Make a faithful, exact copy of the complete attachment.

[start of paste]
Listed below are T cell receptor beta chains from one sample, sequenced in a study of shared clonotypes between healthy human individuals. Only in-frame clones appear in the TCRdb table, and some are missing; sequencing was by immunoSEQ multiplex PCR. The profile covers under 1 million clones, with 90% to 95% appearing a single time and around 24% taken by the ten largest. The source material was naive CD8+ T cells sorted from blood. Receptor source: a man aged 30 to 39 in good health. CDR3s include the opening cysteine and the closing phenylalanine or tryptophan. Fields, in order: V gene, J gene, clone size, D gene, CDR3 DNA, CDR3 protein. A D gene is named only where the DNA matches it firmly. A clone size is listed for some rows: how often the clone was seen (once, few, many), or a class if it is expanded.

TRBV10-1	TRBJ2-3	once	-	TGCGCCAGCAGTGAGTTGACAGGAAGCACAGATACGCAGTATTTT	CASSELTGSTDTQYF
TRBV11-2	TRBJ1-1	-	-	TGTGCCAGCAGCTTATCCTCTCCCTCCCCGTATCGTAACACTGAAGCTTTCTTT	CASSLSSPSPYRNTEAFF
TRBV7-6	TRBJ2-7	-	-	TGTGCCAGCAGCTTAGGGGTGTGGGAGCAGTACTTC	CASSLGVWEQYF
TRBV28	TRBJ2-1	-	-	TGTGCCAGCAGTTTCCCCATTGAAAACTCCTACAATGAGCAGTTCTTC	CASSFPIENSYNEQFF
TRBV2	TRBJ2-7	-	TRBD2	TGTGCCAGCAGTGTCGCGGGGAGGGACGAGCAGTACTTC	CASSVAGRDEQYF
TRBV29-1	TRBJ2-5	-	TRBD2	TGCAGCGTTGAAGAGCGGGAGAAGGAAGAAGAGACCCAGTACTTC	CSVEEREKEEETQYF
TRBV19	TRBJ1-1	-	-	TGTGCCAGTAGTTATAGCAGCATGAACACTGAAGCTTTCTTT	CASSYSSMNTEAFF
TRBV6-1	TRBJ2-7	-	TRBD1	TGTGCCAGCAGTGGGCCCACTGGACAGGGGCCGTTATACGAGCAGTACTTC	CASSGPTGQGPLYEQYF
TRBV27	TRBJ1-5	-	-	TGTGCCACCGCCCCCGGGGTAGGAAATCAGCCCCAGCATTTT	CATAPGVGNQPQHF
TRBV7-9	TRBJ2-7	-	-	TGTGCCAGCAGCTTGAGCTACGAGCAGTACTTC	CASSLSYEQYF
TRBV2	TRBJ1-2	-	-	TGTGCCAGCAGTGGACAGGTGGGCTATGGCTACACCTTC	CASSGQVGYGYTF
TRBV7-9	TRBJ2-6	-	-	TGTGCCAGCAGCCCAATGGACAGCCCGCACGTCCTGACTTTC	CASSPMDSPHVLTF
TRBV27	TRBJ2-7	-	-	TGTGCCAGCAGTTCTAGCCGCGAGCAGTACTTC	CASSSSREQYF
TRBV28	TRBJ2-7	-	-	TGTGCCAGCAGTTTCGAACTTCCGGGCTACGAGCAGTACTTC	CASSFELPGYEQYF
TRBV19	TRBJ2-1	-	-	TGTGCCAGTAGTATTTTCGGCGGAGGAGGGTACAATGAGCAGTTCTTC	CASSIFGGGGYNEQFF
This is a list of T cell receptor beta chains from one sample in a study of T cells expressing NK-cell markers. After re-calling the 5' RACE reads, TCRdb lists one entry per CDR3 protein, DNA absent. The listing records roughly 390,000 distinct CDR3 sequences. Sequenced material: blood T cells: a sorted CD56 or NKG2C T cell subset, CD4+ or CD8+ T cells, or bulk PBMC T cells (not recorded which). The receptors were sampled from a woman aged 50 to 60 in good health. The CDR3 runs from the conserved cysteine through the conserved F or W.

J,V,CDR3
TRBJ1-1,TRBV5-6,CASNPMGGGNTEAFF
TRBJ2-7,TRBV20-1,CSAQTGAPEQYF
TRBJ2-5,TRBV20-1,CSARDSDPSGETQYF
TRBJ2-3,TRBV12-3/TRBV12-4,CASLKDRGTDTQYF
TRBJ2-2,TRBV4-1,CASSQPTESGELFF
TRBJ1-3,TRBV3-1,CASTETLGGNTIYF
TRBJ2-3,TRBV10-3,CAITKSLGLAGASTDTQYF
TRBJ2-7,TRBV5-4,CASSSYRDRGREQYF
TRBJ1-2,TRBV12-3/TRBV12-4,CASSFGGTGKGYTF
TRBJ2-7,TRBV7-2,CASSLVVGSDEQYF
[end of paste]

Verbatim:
Listed below are T cell receptor beta chains from one sample, sequenced in a study of shared clonotypes between healthy human individuals. Only in-frame clones appear in the TCRdb table, and some are missing; sequencing was by immunoSEQ multiplex PCR. The profile covers under 1 million clones, with 90% to 95% appearing a single time and around 24% taken by the ten largest. The source material was naive CD8+ T cells sorted from blood. Receptor source: a man aged 30 to 39 in good health. CDR3s include the opening cysteine and the closing phenylalanine or tryptophan. Fields, in order: V gene, J gene, clone size, D gene, CDR3 DNA, CDR3 protein. A D gene is named only where the DNA matches it firmly. A clone size is listed for some rows: how often the clone was seen (once, few, many), or a class if it is expanded.

TRBV10-1	TRBJ2-3	once	-	TGCGCCAGCAGTGAGTTGACAGGAAGCACAGATACGCAGTATTTT	CASSELTGSTDTQYF
TRBV11-2	TRBJ1-1	-	-	TGTGCCAGCAGCTTATCCTCTCCCTCCCCGTATCGTAACACTGAAGCTTTCTTT	CASSLSSPSPYRNTEAFF
TRBV7-6	TRBJ2-7	-	-	TGTGCCAGCAGCTTAGGGGTGTGGGAGCAGTACTTC	CASSLGVWEQYF
TRBV28	TRBJ2-1	-	-	TGTGCCAGCAGTTTCCCCATTGAAAACTCCTACAATGAGCAGTTCTTC	CASSFPIENSYNEQFF
TRBV2	TRBJ2-7	-	TRBD2	TGTGCCAGCAGTGTCGCGGGGAGGGACGAGCAGTACTTC	CASSVAGRDEQYF
TRBV29-1	TRBJ2-5	-	TRBD2	TGCAGCGTTGAAGAGCGGGAGAAGGAAGAAGAGACCCAGTACTTC	CSVEEREKEEETQYF
TRBV19	TRBJ1-1	-	-	TGTGCCAGTAGTTATAGCAGCATGAACACTGAAGCTTTCTTT	CASSYSSMNTEAFF
TRBV6-1	TRBJ2-7	-	TRBD1	TGTGCCAGCAGTGGGCCCACTGGACAGGGGCCGTTATACGAGCAGTACTTC	CASSGPTGQGPLYEQYF
TRBV27	TRBJ1-5	-	-	TGTGCCACCGCCCCCGGGGTAGGAAATCAGCCCCAGCATTTT	CATAPGVGNQPQHF
TRBV7-9	TRBJ2-7	-	-	TGTGCCAGCAGCTTGAGCTACGAGCAGTACTTC	CASSLSYEQYF
TRBV2	TRBJ1-2	-	-	TGTGCCAGCAGTGGACAGGTGGGCTATGGCTACACCTTC	CASSGQVGYGYTF
TRBV7-9	TRBJ2-6	-	-	TGTGCCAGCAGCCCAATGGACAGCCCGCACGTCCTGACTTTC	CASSPMDSPHVLTF
TRBV27	TRBJ2-7	-	-	TGTGCCAGCAGTTCTAGCCGCGAGCAGTACTTC	CASSSSREQYF
TRBV28	TRBJ2-7	-	-	TGTGCCAGCAGTTTCGAACTTCCGGGCTACGAGCAGTACTTC	CASSFELPGYEQYF
TRBV19	TRBJ2-1	-	-	TGTGCCAGTAGTATTTTCGGCGGAGGAGGGTACAATGAGCAGTTCTTC	CASSIFGGGGYNEQFF
This is a list of T cell receptor beta chains from one sample in a study of T cells expressing NK-cell markers. After re-calling the 5' RACE reads, TCRdb lists one entry per CDR3 protein, DNA absent. The listing records roughly 390,000 distinct CDR3 sequences. Sequenced material: blood T cells: a sorted CD56 or NKG2C T cell subset, CD4+ or CD8+ T cells, or bulk PBMC T cells (not recorded which). The receptors were sampled from a woman aged 50 to 60 in good health. The CDR3 runs from the conserved cysteine through the conserved F or W.

J,V,CDR3
TRBJ1-1,TRBV5-6,CASNPMGGGNTEAFF
TRBJ2-7,TRBV20-1,CSAQTGAPEQYF
TRBJ2-5,TRBV20-1,CSARDSDPSGETQYF
TRBJ2-3,TRBV12-3/TRBV12-4,CASLKDRGTDTQYF
TRBJ2-2,TRBV4-1,CASSQPTESGELFF
TRBJ1-3,TRBV3-1,CASTETLGGNTIYF
TRBJ2-3,TRBV10-3,CAITKSLGLAGASTDTQYF
TRBJ2-7,TRBV5-4,CASSSYRDRGREQYF
TRBJ1-2,TRBV12-3/TRBV12-4,CASSFGGTGKGYTF
TRBJ2-7,TRBV7-2,CASSLVVGSDEQYF